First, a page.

Public defence: People and Climate Change in Chinese History
Master Erling Hagen Agøy at the Department of Culture Studies and Oriental Languages will defend his dissertation Historical Climate Change in the Jiāngnán Region in the Late Míng and Early Qīng periods (1600-1700): Perceptions, Effects and Adaptation for the degree of philosophiae doctor (PhD).
Climate changes have had a tremendous impact on history, not least in China. Much of the world went through a period of cold and unstable climate in the 17th century, a part of the so-called “Little Ice Age,” which coincided with a current of social uprisings and warfare in many countries. Both deteriorating climate and unrest had an impact on Jiangnan in East China, which was then the country’s cultural and economic centre.
Agøy has studied 17th century climate change in Jiangnan through the use of gazetteers, court documents, histories, agricultural books and diaries. How did people conceptualise the ongoing climate changes? How did the climate impact historical trends, including the Míng (1368-1644)-Qīng (1644-1912) transition, population and economic trends and livelihoods? And what was done to handle the climatic challenges?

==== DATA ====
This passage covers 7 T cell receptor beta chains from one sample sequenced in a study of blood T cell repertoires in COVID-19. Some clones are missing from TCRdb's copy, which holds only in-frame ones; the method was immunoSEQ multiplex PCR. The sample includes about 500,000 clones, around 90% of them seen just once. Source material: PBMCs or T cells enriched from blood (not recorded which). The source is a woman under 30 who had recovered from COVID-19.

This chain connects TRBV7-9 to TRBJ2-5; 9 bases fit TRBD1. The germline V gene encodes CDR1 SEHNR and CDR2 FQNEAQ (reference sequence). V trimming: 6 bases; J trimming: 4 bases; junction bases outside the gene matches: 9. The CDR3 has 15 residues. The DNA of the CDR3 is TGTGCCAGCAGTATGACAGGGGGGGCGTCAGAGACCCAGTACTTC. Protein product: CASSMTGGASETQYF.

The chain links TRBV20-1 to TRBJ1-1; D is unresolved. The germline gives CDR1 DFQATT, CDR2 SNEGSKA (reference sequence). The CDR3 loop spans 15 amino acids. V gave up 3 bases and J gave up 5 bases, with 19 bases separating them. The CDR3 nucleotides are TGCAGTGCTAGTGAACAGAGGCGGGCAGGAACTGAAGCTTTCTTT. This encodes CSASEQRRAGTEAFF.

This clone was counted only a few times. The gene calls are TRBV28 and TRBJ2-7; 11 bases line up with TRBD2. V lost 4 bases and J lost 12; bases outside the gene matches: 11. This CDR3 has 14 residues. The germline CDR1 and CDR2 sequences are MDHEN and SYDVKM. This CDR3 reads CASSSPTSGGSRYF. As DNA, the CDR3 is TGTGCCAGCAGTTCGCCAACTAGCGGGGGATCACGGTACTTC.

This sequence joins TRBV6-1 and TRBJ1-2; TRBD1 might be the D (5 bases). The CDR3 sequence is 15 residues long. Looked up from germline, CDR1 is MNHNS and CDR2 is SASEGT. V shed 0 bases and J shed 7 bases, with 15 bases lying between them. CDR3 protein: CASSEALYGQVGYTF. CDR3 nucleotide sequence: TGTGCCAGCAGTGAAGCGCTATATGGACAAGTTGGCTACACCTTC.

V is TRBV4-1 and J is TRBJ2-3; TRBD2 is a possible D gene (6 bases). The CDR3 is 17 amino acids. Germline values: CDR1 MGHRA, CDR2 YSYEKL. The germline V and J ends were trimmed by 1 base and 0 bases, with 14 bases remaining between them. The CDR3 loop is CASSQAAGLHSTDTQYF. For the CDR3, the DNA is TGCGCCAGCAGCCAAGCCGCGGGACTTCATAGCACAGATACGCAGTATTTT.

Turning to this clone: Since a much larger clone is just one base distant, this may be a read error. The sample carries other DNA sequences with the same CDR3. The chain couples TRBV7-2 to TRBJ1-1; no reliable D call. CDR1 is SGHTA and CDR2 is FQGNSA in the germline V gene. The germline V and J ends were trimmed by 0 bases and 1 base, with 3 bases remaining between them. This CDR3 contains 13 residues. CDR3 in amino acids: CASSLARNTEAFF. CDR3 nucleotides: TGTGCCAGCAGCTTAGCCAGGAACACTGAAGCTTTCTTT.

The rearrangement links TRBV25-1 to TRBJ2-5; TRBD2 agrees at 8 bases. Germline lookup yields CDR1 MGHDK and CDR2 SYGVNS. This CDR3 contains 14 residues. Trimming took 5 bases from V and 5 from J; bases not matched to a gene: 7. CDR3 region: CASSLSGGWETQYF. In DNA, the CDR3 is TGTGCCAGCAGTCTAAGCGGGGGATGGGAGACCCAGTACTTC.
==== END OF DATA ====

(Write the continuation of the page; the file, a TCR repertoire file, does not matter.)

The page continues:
The dissertation makes it clear that the way people experienced climate change through a series of calamities influenced the way they thought about them. Their lives were influenced by the climate in both dramatic and more intimate ways, while both the national government, local administrators and elites and the common people had to find ways to handle the climatic challenges.
Erling Hagen Agøy successfully defended his dissertation on February 26, 2021.
Prescribed topic: Climatic aspects in the environmental history of the Yellow River region
Published February 24.
Professor Nicola Di Cosmo, Institute for Advanced Study (IAS) (first opponent)
Associate Professor Jonathan Schlesinger, Indiana University (second opponent)
Professor Mette Halskov Hansen, University of Oslo (administrator)
Chair of the defence
Associate Professor Ane Ohrvik
Rune Svarverud, University of Oslo
Timothy Brook, University of British Columbia